Wednesday, 22 June 2011

Books: The Sandman: The Dream Hunters


The Sandman: The Dream Hunters
Written by Neil Gaiman
Art by Yoshitaka Amano


Available now from Islington Libraries
You can reserve this item for free here:

The Sandman: The Dream Hunters
Written by Neil Gaiman and P. Craig Russell
Art by P. Craig Russell


Available now from Islington Libraries
You can reserve this item for free here:

I'm just gonna be honest with you. For whatever unknown reasons [1] so far at least this here is the most popular post on this blog (by a factor of a lot): so - while in terms of the posts on here that I want to try and make a little more pretty and bit more filled out it kinda ranks kinda low I realise that as it's acting as a sorta unofficial entry on to the rest of this site I should at least sweep the floors and change the bedding and yeah - I dunno - maybe a fresh coat of paint wouldn't hurt: (just let me go grab a brush...)

Ok: where's the best place to start? Well: as you no doubt already know: Neil Gaiman's The Sandman series ran from January 1989 all the way until March 1996. If you've read it then you already know how - well - damn magical it is (and that's not a word I use lightly). A heady, dreamy mixture of classical myths with contemporary characters sprinkled with it's own unique cosmology for lots of folks out there The Sandman was a high water mark in the same way as your first kiss: if you read it at the right age then it's not something that will ever leave you and reaches a place inside you that no other book will ever come close to (I realise that sounds a little bit precious - but damnit - if you read it during your teenage years like I did - then you'll know that I'm not even coming close to exaggerating). At the time he promised that he was done with the world of Morpheus and all his brothers and sisters and other associated acts: but like the cheeky little chappie he is he has returned a few times since then to the scene of what some would describe (myself included I guess) as his greatest artistic triumph [2] most notably in 1999 with - The Dream Hunters.

With a few exceptions every post on here is about comic books but the 1999 version of The Dream Hunters (I'll get to the 2008 version below - don't worry) isn't really a graphic-novel-kinda-thing. I guess you could call it a novella with pictures but that doesn't quite capture it. The thing it must resembles is sorta children's story book: the basic pattern is words on one page and a picture on the other page facing it - only there's a lot more words than what you'd normally get in a children's book these days and the pictures (from Yoshitaka Amano [3]) are a lot more delicately and artfully composed than what young eyes would be used to: there's a lot of gold and a lot of blacks and a lot of empty spaces.

A folk tale that follows the fortune of a solitary monk and a mischievous fox and badger. The Sandman himself - Dream - sits on the periphery and doesn't do that much - so you don't have to worry if you haven't read the main series. The tone is very gentle and light - with plently of exquisite turns of fortune and fate cribbed from old fashioned fairy tales, myths and legends: the kind of story that you'd want your grandparents to read you when you were a kid: tucked up in bed. In 2008 P. Craig Russell adapted the story into a comic book: it retains all the same elements and is beautifully drawn with his distinctive swirly style. If you haven't read the Yoshitaka Amano version then you will be entranced and bewitched by it's comic counterpart - but if you want to know which one I preferred then I'd go for the former - the images it conjured up in my head just felt darker and stranger and more beguiling than any mere comic book could offer (and you know: that's coming from a confirmed comic book geek - so you know I don't say it lightly).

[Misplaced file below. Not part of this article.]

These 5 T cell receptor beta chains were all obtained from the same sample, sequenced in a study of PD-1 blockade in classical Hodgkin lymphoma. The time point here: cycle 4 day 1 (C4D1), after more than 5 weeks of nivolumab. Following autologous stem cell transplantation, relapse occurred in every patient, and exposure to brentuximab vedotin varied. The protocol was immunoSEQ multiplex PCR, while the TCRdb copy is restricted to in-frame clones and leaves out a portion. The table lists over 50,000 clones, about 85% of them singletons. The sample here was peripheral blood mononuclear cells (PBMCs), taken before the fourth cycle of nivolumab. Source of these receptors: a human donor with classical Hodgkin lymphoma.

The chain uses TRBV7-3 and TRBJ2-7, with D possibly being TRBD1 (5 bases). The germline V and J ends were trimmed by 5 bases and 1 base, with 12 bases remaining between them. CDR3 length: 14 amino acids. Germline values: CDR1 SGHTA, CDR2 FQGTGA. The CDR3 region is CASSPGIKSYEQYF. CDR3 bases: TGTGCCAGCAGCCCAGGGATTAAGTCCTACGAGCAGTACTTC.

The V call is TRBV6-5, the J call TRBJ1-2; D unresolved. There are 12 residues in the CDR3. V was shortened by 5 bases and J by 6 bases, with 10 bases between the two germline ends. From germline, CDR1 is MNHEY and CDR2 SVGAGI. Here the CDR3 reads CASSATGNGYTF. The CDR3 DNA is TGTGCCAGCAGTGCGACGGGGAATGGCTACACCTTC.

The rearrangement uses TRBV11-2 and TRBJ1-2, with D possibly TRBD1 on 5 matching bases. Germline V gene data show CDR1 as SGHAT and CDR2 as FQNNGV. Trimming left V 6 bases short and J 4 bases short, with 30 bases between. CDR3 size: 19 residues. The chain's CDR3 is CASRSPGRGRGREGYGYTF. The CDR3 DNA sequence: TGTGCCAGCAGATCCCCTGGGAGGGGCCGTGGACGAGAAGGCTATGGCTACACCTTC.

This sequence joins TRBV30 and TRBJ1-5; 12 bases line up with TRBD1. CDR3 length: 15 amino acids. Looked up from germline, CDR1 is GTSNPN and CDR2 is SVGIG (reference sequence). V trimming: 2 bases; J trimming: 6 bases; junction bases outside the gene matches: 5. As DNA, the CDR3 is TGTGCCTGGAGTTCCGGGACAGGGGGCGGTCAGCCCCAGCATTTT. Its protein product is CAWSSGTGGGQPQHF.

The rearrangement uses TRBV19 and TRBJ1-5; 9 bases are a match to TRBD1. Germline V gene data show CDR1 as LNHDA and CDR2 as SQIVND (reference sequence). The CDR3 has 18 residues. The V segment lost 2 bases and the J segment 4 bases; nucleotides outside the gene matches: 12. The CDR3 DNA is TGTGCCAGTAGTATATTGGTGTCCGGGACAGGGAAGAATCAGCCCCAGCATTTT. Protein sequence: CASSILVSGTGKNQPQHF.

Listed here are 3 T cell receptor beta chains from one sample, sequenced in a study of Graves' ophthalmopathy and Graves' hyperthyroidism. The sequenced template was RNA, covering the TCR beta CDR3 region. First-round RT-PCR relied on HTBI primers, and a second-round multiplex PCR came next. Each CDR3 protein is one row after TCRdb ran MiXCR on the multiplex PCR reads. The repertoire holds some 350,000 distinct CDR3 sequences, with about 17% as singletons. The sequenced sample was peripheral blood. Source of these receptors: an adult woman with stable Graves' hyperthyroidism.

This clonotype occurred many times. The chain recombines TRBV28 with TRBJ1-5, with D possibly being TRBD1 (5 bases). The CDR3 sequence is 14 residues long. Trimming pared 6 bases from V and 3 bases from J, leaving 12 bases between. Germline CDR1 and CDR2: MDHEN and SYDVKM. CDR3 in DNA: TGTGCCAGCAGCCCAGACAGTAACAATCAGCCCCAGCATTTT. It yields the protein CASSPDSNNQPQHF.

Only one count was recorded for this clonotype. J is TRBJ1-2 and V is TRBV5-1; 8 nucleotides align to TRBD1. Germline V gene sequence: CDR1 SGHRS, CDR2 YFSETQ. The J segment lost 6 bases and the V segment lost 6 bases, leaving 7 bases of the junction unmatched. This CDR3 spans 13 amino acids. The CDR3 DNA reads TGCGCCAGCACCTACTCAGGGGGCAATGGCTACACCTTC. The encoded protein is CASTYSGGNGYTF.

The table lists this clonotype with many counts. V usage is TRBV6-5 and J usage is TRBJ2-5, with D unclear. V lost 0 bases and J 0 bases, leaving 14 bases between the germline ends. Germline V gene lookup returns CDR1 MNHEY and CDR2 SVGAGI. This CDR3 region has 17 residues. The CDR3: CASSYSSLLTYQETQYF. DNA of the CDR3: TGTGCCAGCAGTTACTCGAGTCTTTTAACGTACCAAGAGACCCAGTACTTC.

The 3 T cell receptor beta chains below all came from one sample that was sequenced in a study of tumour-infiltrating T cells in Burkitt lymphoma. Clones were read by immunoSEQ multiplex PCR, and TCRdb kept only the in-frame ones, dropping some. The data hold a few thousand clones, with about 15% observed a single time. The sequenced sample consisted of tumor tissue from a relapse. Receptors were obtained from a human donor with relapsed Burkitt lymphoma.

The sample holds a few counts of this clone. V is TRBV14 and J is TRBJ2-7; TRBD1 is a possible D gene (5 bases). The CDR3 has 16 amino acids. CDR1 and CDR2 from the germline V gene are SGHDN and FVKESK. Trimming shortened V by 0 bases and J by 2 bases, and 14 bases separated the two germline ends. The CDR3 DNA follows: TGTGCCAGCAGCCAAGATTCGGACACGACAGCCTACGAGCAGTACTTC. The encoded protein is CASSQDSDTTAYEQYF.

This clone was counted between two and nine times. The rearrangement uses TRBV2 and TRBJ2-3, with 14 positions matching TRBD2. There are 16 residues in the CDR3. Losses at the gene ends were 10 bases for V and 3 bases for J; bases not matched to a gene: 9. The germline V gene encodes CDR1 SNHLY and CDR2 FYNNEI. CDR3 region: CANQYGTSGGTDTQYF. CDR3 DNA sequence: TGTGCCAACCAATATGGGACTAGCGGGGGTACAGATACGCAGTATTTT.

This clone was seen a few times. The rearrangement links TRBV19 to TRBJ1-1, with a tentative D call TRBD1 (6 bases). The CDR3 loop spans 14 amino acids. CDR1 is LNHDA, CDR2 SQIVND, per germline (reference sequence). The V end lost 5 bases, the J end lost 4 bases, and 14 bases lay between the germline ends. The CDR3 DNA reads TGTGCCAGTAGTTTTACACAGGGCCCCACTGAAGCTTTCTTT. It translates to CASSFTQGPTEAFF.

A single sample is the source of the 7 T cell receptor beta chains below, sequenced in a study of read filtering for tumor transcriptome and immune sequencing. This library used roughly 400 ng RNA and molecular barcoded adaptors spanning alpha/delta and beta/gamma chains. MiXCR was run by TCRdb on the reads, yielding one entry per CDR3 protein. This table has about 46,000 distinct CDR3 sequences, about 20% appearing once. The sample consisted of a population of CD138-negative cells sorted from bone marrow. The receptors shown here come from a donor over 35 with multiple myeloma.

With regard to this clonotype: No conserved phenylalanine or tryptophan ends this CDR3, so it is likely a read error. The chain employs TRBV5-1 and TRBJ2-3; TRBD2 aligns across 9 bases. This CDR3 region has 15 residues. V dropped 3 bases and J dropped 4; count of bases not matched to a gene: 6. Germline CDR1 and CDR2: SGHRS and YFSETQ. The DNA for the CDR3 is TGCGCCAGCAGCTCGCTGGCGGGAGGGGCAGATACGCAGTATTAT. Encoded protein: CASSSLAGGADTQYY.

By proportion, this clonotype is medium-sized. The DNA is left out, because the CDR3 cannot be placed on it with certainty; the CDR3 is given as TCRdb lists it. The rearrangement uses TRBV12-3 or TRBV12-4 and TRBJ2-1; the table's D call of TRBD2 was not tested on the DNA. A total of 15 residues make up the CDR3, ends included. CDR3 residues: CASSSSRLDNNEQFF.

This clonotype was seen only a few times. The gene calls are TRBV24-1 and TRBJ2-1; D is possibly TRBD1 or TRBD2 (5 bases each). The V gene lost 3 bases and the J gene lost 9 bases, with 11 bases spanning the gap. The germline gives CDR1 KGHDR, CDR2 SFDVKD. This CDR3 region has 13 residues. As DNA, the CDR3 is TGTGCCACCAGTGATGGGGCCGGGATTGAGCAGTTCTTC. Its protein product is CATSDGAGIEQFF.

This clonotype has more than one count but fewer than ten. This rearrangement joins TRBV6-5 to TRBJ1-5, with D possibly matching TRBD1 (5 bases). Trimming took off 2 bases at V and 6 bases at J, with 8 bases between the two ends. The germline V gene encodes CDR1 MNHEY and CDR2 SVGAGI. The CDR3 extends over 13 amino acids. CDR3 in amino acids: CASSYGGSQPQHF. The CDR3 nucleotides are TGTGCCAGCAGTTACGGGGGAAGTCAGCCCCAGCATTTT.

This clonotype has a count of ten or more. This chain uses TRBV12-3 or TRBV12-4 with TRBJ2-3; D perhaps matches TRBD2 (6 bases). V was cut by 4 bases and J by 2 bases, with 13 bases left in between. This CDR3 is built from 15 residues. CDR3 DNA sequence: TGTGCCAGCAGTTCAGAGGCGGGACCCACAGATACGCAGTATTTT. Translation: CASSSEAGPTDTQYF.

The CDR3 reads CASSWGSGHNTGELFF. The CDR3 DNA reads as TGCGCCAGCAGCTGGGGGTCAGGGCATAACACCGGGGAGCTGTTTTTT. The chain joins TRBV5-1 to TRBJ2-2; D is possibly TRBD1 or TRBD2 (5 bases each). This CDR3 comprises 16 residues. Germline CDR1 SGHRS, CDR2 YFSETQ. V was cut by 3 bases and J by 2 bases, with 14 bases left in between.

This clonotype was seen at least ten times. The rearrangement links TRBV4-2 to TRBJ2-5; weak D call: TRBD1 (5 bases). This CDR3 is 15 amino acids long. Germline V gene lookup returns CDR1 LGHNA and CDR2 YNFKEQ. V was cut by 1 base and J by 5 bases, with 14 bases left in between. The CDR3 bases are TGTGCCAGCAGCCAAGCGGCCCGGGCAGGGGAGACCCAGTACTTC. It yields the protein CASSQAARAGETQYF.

[1] My best guess is that - looking around - there just aren't that many people on the internet talking about this book and it's much easier to stand out in a crowd of what? - five people? - than it is to make yourself heard in the chorus of a thousand geeks each chucking in their two-pence worth about that Grant Morrison book.

[2] But yeah ok: that episode of Doctor Who he wrote was pretty cool too. (According to this it was orginally going to be called "Bigger on the Inside" before they realised that it might give the game away a little which is why they changed it).

[3] Who bizarrely is also responsible for the title logo designs for the Final Fantasy video games. So if you think you recognise his art from somewhere - it's probably there.


Futher reading: The Sandman, StardustThe Sandman: Death: The High Cost of LivingBuddhaCoraline, Murder Mysteries, Rudyard Kipling's Jungle Book Stories.

Profiles: Neil Gaiman.

All comments welcome.

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